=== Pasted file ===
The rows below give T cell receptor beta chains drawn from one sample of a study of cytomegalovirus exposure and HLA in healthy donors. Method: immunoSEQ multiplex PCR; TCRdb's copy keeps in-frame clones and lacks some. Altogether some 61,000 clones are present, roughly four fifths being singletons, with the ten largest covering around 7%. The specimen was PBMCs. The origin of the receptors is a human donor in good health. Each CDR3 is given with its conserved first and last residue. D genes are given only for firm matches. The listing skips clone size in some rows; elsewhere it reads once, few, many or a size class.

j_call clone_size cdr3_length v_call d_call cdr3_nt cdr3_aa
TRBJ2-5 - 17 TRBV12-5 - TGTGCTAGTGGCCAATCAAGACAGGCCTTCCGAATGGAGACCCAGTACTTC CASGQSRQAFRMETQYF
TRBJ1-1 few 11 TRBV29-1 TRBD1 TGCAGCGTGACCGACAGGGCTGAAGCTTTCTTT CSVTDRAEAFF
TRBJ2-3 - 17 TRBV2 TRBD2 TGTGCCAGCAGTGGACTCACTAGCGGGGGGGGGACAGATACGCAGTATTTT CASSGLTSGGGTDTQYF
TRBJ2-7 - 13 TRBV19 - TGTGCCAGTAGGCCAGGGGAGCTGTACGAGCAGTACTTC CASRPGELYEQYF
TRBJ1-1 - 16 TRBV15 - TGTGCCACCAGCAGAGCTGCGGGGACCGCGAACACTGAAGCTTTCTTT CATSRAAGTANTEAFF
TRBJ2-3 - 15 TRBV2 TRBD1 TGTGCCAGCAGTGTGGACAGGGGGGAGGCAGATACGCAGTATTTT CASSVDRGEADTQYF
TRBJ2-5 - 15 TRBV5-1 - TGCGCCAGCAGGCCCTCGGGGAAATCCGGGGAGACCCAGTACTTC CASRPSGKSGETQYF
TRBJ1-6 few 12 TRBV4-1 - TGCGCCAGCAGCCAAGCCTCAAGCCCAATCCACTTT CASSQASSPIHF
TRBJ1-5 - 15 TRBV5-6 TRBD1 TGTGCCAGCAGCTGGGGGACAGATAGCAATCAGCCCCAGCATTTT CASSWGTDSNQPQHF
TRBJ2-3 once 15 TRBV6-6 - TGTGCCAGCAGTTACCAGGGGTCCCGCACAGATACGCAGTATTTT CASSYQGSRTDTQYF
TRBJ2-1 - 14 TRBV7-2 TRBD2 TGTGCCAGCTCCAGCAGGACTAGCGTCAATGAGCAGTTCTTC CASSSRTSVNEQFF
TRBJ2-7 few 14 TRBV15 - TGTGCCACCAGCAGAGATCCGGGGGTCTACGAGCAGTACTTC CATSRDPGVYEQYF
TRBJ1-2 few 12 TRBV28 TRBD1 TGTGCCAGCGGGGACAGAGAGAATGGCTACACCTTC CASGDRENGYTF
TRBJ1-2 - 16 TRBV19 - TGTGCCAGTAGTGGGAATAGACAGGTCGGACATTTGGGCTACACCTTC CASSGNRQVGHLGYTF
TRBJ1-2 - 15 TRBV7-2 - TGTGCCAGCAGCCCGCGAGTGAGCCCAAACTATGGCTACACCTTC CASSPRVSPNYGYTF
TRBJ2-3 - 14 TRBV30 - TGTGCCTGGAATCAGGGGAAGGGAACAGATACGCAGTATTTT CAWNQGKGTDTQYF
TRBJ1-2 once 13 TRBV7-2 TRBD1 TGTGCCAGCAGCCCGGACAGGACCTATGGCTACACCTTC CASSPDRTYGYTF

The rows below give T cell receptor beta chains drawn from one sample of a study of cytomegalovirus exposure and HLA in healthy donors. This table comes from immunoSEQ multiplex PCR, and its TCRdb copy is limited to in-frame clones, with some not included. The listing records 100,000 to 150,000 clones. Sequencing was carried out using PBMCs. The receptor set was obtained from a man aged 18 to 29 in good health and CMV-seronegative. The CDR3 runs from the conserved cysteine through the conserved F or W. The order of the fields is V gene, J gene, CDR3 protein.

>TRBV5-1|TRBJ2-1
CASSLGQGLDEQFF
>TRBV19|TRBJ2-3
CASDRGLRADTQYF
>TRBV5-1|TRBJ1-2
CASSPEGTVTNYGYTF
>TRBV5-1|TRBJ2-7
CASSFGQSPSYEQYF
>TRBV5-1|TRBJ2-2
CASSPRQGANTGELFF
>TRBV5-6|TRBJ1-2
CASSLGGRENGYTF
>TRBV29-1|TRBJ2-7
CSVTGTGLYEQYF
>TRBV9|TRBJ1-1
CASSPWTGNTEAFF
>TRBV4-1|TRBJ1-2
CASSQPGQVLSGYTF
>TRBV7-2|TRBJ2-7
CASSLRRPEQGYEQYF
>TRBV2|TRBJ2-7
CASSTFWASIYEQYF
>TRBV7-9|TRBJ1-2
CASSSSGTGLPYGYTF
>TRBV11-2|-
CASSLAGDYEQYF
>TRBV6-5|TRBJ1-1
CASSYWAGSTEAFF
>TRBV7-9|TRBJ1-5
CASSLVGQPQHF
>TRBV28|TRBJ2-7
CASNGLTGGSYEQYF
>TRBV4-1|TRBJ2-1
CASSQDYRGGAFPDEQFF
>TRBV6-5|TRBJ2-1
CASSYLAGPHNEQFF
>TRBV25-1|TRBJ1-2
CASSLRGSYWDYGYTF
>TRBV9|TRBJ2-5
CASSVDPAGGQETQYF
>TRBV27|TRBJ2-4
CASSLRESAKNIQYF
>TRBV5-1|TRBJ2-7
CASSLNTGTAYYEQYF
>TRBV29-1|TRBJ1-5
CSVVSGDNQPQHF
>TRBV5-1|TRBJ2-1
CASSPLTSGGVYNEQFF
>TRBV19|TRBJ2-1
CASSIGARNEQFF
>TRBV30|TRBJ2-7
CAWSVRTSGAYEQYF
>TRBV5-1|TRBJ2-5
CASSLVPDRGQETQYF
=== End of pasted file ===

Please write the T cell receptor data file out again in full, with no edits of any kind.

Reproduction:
The rows below give T cell receptor beta chains drawn from one sample of a study of cytomegalovirus exposure and HLA in healthy donors. Method: immunoSEQ multiplex PCR; TCRdb's copy keeps in-frame clones and lacks some. Altogether some 61,000 clones are present, roughly four fifths being singletons, with the ten largest covering around 7%. The specimen was PBMCs. The origin of the receptors is a human donor in good health. Each CDR3 is given with its conserved first and last residue. D genes are given only for firm matches. The listing skips clone size in some rows; elsewhere it reads once, few, many or a size class.

j_call clone_size cdr3_length v_call d_call cdr3_nt cdr3_aa
TRBJ2-5 - 17 TRBV12-5 - TGTGCTAGTGGCCAATCAAGACAGGCCTTCCGAATGGAGACCCAGTACTTC CASGQSRQAFRMETQYF
TRBJ1-1 few 11 TRBV29-1 TRBD1 TGCAGCGTGACCGACAGGGCTGAAGCTTTCTTT CSVTDRAEAFF
TRBJ2-3 - 17 TRBV2 TRBD2 TGTGCCAGCAGTGGACTCACTAGCGGGGGGGGGACAGATACGCAGTATTTT CASSGLTSGGGTDTQYF
TRBJ2-7 - 13 TRBV19 - TGTGCCAGTAGGCCAGGGGAGCTGTACGAGCAGTACTTC CASRPGELYEQYF
TRBJ1-1 - 16 TRBV15 - TGTGCCACCAGCAGAGCTGCGGGGACCGCGAACACTGAAGCTTTCTTT CATSRAAGTANTEAFF
TRBJ2-3 - 15 TRBV2 TRBD1 TGTGCCAGCAGTGTGGACAGGGGGGAGGCAGATACGCAGTATTTT CASSVDRGEADTQYF
TRBJ2-5 - 15 TRBV5-1 - TGCGCCAGCAGGCCCTCGGGGAAATCCGGGGAGACCCAGTACTTC CASRPSGKSGETQYF
TRBJ1-6 few 12 TRBV4-1 - TGCGCCAGCAGCCAAGCCTCAAGCCCAATCCACTTT CASSQASSPIHF
TRBJ1-5 - 15 TRBV5-6 TRBD1 TGTGCCAGCAGCTGGGGGACAGATAGCAATCAGCCCCAGCATTTT CASSWGTDSNQPQHF
TRBJ2-3 once 15 TRBV6-6 - TGTGCCAGCAGTTACCAGGGGTCCCGCACAGATACGCAGTATTTT CASSYQGSRTDTQYF
TRBJ2-1 - 14 TRBV7-2 TRBD2 TGTGCCAGCTCCAGCAGGACTAGCGTCAATGAGCAGTTCTTC CASSSRTSVNEQFF
TRBJ2-7 few 14 TRBV15 - TGTGCCACCAGCAGAGATCCGGGGGTCTACGAGCAGTACTTC CATSRDPGVYEQYF
TRBJ1-2 few 12 TRBV28 TRBD1 TGTGCCAGCGGGGACAGAGAGAATGGCTACACCTTC CASGDRENGYTF
TRBJ1-2 - 16 TRBV19 - TGTGCCAGTAGTGGGAATAGACAGGTCGGACATTTGGGCTACACCTTC CASSGNRQVGHLGYTF
TRBJ1-2 - 15 TRBV7-2 - TGTGCCAGCAGCCCGCGAGTGAGCCCAAACTATGGCTACACCTTC CASSPRVSPNYGYTF
TRBJ2-3 - 14 TRBV30 - TGTGCCTGGAATCAGGGGAAGGGAACAGATACGCAGTATTTT CAWNQGKGTDTQYF
TRBJ1-2 once 13 TRBV7-2 TRBD1 TGTGCCAGCAGCCCGGACAGGACCTATGGCTACACCTTC CASSPDRTYGYTF

The rows below give T cell receptor beta chains drawn from one sample of a study of cytomegalovirus exposure and HLA in healthy donors. This table comes from immunoSEQ multiplex PCR, and its TCRdb copy is limited to in-frame clones, with some not included. The listing records 100,000 to 150,000 clones. Sequencing was carried out using PBMCs. The receptor set was obtained from a man aged 18 to 29 in good health and CMV-seronegative. The CDR3 runs from the conserved cysteine through the conserved F or W. The order of the fields is V gene, J gene, CDR3 protein.

>TRBV5-1|TRBJ2-1
CASSLGQGLDEQFF
>TRBV19|TRBJ2-3
CASDRGLRADTQYF
>TRBV5-1|TRBJ1-2
CASSPEGTVTNYGYTF
>TRBV5-1|TRBJ2-7
CASSFGQSPSYEQYF
>TRBV5-1|TRBJ2-2
CASSPRQGANTGELFF
>TRBV5-6|TRBJ1-2
CASSLGGRENGYTF
>TRBV29-1|TRBJ2-7
CSVTGTGLYEQYF
>TRBV9|TRBJ1-1
CASSPWTGNTEAFF
>TRBV4-1|TRBJ1-2
CASSQPGQVLSGYTF
>TRBV7-2|TRBJ2-7
CASSLRRPEQGYEQYF
>TRBV2|TRBJ2-7
CASSTFWASIYEQYF
>TRBV7-9|TRBJ1-2
CASSSSGTGLPYGYTF
>TRBV11-2|-
CASSLAGDYEQYF
>TRBV6-5|TRBJ1-1
CASSYWAGSTEAFF
>TRBV7-9|TRBJ1-5
CASSLVGQPQHF
>TRBV28|TRBJ2-7
CASNGLTGGSYEQYF
>TRBV4-1|TRBJ2-1
CASSQDYRGGAFPDEQFF
>TRBV6-5|TRBJ2-1
CASSYLAGPHNEQFF
>TRBV25-1|TRBJ1-2
CASSLRGSYWDYGYTF
>TRBV9|TRBJ2-5
CASSVDPAGGQETQYF
>TRBV27|TRBJ2-4
CASSLRESAKNIQYF
>TRBV5-1|TRBJ2-7
CASSLNTGTAYYEQYF
>TRBV29-1|TRBJ1-5
CSVVSGDNQPQHF
>TRBV5-1|TRBJ2-1
CASSPLTSGGVYNEQFF
>TRBV19|TRBJ2-1
CASSIGARNEQFF
>TRBV30|TRBJ2-7
CAWSVRTSGAYEQYF
>TRBV5-1|TRBJ2-5
CASSLVPDRGQETQYF